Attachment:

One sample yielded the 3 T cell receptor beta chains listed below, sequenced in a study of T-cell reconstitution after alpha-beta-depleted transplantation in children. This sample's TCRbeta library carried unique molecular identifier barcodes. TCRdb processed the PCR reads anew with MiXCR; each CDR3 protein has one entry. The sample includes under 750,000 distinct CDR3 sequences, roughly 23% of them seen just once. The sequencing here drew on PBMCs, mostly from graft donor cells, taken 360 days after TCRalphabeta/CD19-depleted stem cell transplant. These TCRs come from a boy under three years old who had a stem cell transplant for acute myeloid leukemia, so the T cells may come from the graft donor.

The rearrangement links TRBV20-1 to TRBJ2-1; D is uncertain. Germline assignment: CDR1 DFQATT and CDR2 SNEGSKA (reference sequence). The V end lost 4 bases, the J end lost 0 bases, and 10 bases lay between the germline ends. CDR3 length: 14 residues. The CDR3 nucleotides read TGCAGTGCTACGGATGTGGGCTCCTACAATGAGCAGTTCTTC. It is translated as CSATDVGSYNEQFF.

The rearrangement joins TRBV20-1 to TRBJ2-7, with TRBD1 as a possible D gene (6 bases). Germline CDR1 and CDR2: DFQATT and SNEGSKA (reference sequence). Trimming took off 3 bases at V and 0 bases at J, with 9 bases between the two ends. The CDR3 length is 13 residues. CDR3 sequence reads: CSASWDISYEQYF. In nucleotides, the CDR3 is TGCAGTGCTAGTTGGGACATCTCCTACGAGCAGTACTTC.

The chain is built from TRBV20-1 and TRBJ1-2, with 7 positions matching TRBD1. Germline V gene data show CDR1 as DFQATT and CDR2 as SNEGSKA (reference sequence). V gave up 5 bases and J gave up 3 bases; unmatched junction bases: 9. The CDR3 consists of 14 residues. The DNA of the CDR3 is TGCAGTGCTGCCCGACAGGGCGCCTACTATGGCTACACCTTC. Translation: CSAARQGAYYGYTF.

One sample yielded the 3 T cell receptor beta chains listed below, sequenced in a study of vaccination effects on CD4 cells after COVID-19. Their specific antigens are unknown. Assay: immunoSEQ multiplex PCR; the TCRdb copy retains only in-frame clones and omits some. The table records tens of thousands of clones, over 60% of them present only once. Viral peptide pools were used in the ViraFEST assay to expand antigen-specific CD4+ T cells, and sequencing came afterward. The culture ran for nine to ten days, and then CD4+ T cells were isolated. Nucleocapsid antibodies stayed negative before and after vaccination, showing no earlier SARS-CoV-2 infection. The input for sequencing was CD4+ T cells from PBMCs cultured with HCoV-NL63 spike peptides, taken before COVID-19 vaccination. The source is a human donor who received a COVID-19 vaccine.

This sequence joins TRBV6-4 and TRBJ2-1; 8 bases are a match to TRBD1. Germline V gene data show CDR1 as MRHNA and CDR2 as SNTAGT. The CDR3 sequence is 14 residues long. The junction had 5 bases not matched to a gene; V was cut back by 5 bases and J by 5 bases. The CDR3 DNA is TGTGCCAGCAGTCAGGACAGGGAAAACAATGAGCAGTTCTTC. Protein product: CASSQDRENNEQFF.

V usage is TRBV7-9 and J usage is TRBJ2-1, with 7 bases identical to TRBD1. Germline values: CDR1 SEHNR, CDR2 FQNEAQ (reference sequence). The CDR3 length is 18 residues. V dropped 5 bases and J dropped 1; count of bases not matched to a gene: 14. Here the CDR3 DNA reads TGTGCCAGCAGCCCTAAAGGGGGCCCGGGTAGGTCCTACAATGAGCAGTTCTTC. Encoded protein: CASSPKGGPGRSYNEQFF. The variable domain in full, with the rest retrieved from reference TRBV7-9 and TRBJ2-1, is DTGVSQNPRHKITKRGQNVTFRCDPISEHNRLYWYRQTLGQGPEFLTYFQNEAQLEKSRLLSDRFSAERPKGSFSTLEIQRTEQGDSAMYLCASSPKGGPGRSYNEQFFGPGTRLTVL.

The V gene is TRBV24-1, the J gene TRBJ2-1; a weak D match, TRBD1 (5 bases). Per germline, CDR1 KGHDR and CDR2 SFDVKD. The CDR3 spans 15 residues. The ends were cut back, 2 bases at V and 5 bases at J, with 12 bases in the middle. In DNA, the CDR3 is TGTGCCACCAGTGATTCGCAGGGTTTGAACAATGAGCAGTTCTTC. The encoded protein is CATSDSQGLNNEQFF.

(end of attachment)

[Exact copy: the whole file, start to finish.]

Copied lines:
One sample yielded the 3 T cell receptor beta chains listed below, sequenced in a study of T-cell reconstitution after alpha-beta-depleted transplantation in children. This sample's TCRbeta library carried unique molecular identifier barcodes. TCRdb processed the PCR reads anew with MiXCR; each CDR3 protein has one entry. The sample includes under 750,000 distinct CDR3 sequences, roughly 23% of them seen just once. The sequencing here drew on PBMCs, mostly from graft donor cells, taken 360 days after TCRalphabeta/CD19-depleted stem cell transplant. These TCRs come from a boy under three years old who had a stem cell transplant for acute myeloid leukemia, so the T cells may come from the graft donor.

The rearrangement links TRBV20-1 to TRBJ2-1; D is uncertain. Germline assignment: CDR1 DFQATT and CDR2 SNEGSKA (reference sequence). The V end lost 4 bases, the J end lost 0 bases, and 10 bases lay between the germline ends. CDR3 length: 14 residues. The CDR3 nucleotides read TGCAGTGCTACGGATGTGGGCTCCTACAATGAGCAGTTCTTC. It is translated as CSATDVGSYNEQFF.

The rearrangement joins TRBV20-1 to TRBJ2-7, with TRBD1 as a possible D gene (6 bases). Germline CDR1 and CDR2: DFQATT and SNEGSKA (reference sequence). Trimming took off 3 bases at V and 0 bases at J, with 9 bases between the two ends. The CDR3 length is 13 residues. CDR3 sequence reads: CSASWDISYEQYF. In nucleotides, the CDR3 is TGCAGTGCTAGTTGGGACATCTCCTACGAGCAGTACTTC.

The chain is built from TRBV20-1 and TRBJ1-2, with 7 positions matching TRBD1. Germline V gene data show CDR1 as DFQATT and CDR2 as SNEGSKA (reference sequence). V gave up 5 bases and J gave up 3 bases; unmatched junction bases: 9. The CDR3 consists of 14 residues. The DNA of the CDR3 is TGCAGTGCTGCCCGACAGGGCGCCTACTATGGCTACACCTTC. Translation: CSAARQGAYYGYTF.

One sample yielded the 3 T cell receptor beta chains listed below, sequenced in a study of vaccination effects on CD4 cells after COVID-19. Their specific antigens are unknown. Assay: immunoSEQ multiplex PCR; the TCRdb copy retains only in-frame clones and omits some. The table records tens of thousands of clones, over 60% of them present only once. Viral peptide pools were used in the ViraFEST assay to expand antigen-specific CD4+ T cells, and sequencing came afterward. The culture ran for nine to ten days, and then CD4+ T cells were isolated. Nucleocapsid antibodies stayed negative before and after vaccination, showing no earlier SARS-CoV-2 infection. The input for sequencing was CD4+ T cells from PBMCs cultured with HCoV-NL63 spike peptides, taken before COVID-19 vaccination. The source is a human donor who received a COVID-19 vaccine.

This sequence joins TRBV6-4 and TRBJ2-1; 8 bases are a match to TRBD1. Germline V gene data show CDR1 as MRHNA and CDR2 as SNTAGT. The CDR3 sequence is 14 residues long. The junction had 5 bases not matched to a gene; V was cut back by 5 bases and J by 5 bases. The CDR3 DNA is TGTGCCAGCAGTCAGGACAGGGAAAACAATGAGCAGTTCTTC. Protein product: CASSQDRENNEQFF.

V usage is TRBV7-9 and J usage is TRBJ2-1, with 7 bases identical to TRBD1. Germline values: CDR1 SEHNR, CDR2 FQNEAQ (reference sequence). The CDR3 length is 18 residues. V dropped 5 bases and J dropped 1; count of bases not matched to a gene: 14. Here the CDR3 DNA reads TGTGCCAGCAGCCCTAAAGGGGGCCCGGGTAGGTCCTACAATGAGCAGTTCTTC. Encoded protein: CASSPKGGPGRSYNEQFF. The variable domain in full, with the rest retrieved from reference TRBV7-9 and TRBJ2-1, is DTGVSQNPRHKITKRGQNVTFRCDPISEHNRLYWYRQTLGQGPEFLTYFQNEAQLEKSRLLSDRFSAERPKGSFSTLEIQRTEQGDSAMYLCASSPKGGPGRSYNEQFFGPGTRLTVL.

The V gene is TRBV24-1, the J gene TRBJ2-1; a weak D match, TRBD1 (5 bases). Per germline, CDR1 KGHDR and CDR2 SFDVKD. The CDR3 spans 15 residues. The ends were cut back, 2 bases at V and 5 bases at J, with 12 bases in the middle. In DNA, the CDR3 is TGTGCCACCAGTGATTCGCAGGGTTTGAACAATGAGCAGTTCTTC. The encoded protein is CATSDSQGLNNEQFF.